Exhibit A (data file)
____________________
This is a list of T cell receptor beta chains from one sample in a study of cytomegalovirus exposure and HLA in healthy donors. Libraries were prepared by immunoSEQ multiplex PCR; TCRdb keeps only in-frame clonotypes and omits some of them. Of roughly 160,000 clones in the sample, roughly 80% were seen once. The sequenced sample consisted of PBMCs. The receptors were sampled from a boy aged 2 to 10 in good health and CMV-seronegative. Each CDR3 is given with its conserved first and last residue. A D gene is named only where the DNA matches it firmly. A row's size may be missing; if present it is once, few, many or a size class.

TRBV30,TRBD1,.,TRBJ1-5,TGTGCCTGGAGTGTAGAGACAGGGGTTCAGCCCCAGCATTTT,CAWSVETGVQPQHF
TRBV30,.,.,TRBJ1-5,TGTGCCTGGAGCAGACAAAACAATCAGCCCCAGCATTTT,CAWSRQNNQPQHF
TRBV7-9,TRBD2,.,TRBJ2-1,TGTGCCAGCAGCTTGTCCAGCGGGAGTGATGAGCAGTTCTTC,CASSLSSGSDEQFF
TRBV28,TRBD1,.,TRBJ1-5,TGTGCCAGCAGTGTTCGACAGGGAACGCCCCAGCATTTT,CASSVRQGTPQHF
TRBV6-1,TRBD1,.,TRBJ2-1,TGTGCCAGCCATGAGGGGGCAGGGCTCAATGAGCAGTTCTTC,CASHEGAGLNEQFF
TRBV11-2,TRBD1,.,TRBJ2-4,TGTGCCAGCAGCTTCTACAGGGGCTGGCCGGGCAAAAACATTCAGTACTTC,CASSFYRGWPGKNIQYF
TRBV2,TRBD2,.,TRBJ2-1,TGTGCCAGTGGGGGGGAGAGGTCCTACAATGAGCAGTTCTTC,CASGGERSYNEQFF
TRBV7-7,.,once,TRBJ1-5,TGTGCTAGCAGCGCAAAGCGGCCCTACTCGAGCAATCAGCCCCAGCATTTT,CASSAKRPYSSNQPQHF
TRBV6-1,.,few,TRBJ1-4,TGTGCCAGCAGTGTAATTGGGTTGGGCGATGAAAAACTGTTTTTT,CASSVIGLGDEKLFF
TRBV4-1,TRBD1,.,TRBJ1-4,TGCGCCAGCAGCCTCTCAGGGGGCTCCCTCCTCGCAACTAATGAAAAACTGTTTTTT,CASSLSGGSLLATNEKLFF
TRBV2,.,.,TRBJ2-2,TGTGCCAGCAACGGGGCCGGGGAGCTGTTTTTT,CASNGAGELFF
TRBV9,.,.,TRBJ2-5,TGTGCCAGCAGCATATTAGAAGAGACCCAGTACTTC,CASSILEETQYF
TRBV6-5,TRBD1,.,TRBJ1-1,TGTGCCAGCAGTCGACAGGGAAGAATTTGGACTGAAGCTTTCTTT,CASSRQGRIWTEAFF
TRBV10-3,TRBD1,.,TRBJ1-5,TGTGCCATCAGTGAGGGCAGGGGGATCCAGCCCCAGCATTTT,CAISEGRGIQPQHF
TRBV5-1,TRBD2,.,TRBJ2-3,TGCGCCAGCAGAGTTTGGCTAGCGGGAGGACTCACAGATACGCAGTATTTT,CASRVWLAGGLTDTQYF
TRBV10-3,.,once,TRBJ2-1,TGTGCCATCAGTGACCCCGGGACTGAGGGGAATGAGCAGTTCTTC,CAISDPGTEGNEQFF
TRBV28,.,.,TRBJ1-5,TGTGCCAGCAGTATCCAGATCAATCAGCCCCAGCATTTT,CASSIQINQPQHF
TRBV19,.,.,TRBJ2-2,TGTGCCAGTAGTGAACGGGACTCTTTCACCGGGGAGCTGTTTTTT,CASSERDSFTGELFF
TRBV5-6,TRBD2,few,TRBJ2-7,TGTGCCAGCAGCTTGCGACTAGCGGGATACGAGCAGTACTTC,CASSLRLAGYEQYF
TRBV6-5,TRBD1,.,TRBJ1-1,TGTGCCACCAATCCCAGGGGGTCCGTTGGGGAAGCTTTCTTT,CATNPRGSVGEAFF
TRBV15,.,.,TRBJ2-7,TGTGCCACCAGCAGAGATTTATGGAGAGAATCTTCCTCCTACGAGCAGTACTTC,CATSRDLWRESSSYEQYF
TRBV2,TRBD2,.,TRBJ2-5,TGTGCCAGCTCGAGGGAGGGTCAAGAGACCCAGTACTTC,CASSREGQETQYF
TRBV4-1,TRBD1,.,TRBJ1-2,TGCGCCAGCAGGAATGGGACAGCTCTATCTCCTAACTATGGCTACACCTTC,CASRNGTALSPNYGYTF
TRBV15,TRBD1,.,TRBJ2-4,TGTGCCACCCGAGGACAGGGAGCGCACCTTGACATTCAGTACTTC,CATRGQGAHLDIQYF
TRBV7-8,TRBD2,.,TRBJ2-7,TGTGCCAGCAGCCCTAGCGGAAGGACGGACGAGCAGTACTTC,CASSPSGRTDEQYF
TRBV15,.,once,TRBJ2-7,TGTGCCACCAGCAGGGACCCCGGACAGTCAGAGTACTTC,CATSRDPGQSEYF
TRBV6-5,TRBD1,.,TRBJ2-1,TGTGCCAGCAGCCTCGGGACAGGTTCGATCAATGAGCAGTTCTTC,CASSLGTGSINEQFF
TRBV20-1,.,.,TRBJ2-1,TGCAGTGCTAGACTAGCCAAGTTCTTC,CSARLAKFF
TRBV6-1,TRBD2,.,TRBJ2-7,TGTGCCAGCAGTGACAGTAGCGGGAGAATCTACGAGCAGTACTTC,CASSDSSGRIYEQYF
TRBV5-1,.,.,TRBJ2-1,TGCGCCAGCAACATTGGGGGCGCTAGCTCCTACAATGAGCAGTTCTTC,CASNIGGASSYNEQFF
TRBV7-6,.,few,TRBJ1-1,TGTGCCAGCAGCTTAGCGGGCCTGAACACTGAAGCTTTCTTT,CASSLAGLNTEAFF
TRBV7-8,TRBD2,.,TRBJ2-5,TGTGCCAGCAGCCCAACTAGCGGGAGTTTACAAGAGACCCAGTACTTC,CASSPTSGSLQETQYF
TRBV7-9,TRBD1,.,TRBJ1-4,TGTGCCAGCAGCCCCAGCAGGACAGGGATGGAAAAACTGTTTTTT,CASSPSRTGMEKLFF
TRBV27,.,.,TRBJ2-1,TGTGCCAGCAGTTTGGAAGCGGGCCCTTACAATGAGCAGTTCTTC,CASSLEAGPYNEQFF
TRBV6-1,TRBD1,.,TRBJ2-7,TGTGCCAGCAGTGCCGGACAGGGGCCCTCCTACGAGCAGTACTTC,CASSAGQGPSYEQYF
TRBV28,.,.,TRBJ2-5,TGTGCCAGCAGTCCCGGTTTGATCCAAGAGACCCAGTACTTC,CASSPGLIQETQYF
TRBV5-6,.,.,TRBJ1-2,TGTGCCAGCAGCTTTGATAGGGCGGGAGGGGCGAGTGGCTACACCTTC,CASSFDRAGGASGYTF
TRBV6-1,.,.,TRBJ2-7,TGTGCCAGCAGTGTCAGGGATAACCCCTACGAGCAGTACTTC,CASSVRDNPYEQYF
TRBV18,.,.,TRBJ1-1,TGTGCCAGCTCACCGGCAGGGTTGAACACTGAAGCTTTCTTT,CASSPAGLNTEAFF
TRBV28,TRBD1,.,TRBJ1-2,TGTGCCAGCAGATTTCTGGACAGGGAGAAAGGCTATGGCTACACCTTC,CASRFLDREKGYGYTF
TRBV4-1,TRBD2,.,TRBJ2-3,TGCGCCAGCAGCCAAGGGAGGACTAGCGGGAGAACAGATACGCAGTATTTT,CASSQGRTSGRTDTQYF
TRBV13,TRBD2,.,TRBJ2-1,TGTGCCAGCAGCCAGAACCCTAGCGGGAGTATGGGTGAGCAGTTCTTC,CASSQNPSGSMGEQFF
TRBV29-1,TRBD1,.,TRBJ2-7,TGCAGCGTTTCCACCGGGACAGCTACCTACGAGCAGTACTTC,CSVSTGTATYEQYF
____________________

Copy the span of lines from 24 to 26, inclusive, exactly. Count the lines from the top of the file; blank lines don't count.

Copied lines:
TRBV4-1,TRBD1,.,TRBJ1-2,TGCGCCAGCAGGAATGGGACAGCTCTATCTCCTAACTATGGCTACACCTTC,CASRNGTALSPNYGYTF
TRBV15,TRBD1,.,TRBJ2-4,TGTGCCACCCGAGGACAGGGAGCGCACCTTGACATTCAGTACTTC,CATRGQGAHLDIQYF
TRBV7-8,TRBD2,.,TRBJ2-7,TGTGCCAGCAGCCCTAGCGGAAGGACGGACGAGCAGTACTTC,CASSPSGRTDEQYF